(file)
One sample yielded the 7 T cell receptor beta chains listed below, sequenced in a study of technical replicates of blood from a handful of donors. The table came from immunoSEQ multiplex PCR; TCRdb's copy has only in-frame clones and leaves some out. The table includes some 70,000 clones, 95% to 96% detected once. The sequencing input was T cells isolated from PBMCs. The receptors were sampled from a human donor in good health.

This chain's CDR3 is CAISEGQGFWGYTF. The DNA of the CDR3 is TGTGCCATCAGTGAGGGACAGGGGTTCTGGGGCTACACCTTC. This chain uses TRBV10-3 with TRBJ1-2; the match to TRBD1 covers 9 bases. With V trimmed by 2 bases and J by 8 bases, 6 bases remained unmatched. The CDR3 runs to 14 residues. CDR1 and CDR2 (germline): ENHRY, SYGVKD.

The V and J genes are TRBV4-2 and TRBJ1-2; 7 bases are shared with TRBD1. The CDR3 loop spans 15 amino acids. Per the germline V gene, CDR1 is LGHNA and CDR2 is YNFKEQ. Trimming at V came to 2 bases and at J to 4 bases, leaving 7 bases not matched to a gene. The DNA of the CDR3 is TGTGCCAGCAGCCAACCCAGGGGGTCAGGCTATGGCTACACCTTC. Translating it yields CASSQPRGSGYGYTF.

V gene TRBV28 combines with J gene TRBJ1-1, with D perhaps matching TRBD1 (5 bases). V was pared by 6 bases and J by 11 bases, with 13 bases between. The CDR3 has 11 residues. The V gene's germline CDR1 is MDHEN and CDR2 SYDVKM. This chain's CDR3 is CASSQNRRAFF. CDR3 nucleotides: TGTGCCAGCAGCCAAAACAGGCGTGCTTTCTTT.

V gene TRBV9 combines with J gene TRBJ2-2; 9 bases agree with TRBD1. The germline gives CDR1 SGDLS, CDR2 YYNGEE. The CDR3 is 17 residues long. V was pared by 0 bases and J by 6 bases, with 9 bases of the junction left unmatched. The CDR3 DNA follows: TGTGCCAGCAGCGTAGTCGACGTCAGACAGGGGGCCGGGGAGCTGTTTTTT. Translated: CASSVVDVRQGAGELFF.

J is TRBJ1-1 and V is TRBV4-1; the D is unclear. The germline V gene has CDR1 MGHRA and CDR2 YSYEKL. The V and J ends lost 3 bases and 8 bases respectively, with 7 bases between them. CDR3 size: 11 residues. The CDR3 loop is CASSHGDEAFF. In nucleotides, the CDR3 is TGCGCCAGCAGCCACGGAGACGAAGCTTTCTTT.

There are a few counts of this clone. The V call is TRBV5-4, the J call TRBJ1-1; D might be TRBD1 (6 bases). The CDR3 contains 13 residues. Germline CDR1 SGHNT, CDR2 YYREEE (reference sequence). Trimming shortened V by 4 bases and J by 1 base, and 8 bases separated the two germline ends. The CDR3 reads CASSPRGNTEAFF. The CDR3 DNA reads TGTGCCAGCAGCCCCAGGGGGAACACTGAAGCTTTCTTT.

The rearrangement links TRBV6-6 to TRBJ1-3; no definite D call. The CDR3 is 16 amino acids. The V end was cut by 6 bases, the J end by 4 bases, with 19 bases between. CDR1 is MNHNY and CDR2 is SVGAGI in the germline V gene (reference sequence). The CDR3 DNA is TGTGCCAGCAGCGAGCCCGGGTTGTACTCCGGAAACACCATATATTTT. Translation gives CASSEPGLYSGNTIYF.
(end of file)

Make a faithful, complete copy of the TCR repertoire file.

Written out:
One sample yielded the 7 T cell receptor beta chains listed below, sequenced in a study of technical replicates of blood from a handful of donors. The table came from immunoSEQ multiplex PCR; TCRdb's copy has only in-frame clones and leaves some out. The table includes some 70,000 clones, 95% to 96% detected once. The sequencing input was T cells isolated from PBMCs. The receptors were sampled from a human donor in good health.

This chain's CDR3 is CAISEGQGFWGYTF. The DNA of the CDR3 is TGTGCCATCAGTGAGGGACAGGGGTTCTGGGGCTACACCTTC. This chain uses TRBV10-3 with TRBJ1-2; the match to TRBD1 covers 9 bases. With V trimmed by 2 bases and J by 8 bases, 6 bases remained unmatched. The CDR3 runs to 14 residues. CDR1 and CDR2 (germline): ENHRY, SYGVKD.

The V and J genes are TRBV4-2 and TRBJ1-2; 7 bases are shared with TRBD1. The CDR3 loop spans 15 amino acids. Per the germline V gene, CDR1 is LGHNA and CDR2 is YNFKEQ. Trimming at V came to 2 bases and at J to 4 bases, leaving 7 bases not matched to a gene. The DNA of the CDR3 is TGTGCCAGCAGCCAACCCAGGGGGTCAGGCTATGGCTACACCTTC. Translating it yields CASSQPRGSGYGYTF.

V gene TRBV28 combines with J gene TRBJ1-1, with D perhaps matching TRBD1 (5 bases). V was pared by 6 bases and J by 11 bases, with 13 bases between. The CDR3 has 11 residues. The V gene's germline CDR1 is MDHEN and CDR2 SYDVKM. This chain's CDR3 is CASSQNRRAFF. CDR3 nucleotides: TGTGCCAGCAGCCAAAACAGGCGTGCTTTCTTT.

V gene TRBV9 combines with J gene TRBJ2-2; 9 bases agree with TRBD1. The germline gives CDR1 SGDLS, CDR2 YYNGEE. The CDR3 is 17 residues long. V was pared by 0 bases and J by 6 bases, with 9 bases of the junction left unmatched. The CDR3 DNA follows: TGTGCCAGCAGCGTAGTCGACGTCAGACAGGGGGCCGGGGAGCTGTTTTTT. Translated: CASSVVDVRQGAGELFF.

J is TRBJ1-1 and V is TRBV4-1; the D is unclear. The germline V gene has CDR1 MGHRA and CDR2 YSYEKL. The V and J ends lost 3 bases and 8 bases respectively, with 7 bases between them. CDR3 size: 11 residues. The CDR3 loop is CASSHGDEAFF. In nucleotides, the CDR3 is TGCGCCAGCAGCCACGGAGACGAAGCTTTCTTT.

There are a few counts of this clone. The V call is TRBV5-4, the J call TRBJ1-1; D might be TRBD1 (6 bases). The CDR3 contains 13 residues. Germline CDR1 SGHNT, CDR2 YYREEE (reference sequence). Trimming shortened V by 4 bases and J by 1 base, and 8 bases separated the two germline ends. The CDR3 reads CASSPRGNTEAFF. The CDR3 DNA reads TGTGCCAGCAGCCCCAGGGGGAACACTGAAGCTTTCTTT.

The rearrangement links TRBV6-6 to TRBJ1-3; no definite D call. The CDR3 is 16 amino acids. The V end was cut by 6 bases, the J end by 4 bases, with 19 bases between. CDR1 is MNHNY and CDR2 is SVGAGI in the germline V gene (reference sequence). The CDR3 DNA is TGTGCCAGCAGCGAGCCCGGGTTGTACTCCGGAAACACCATATATTTT. Translation gives CASSEPGLYSGNTIYF.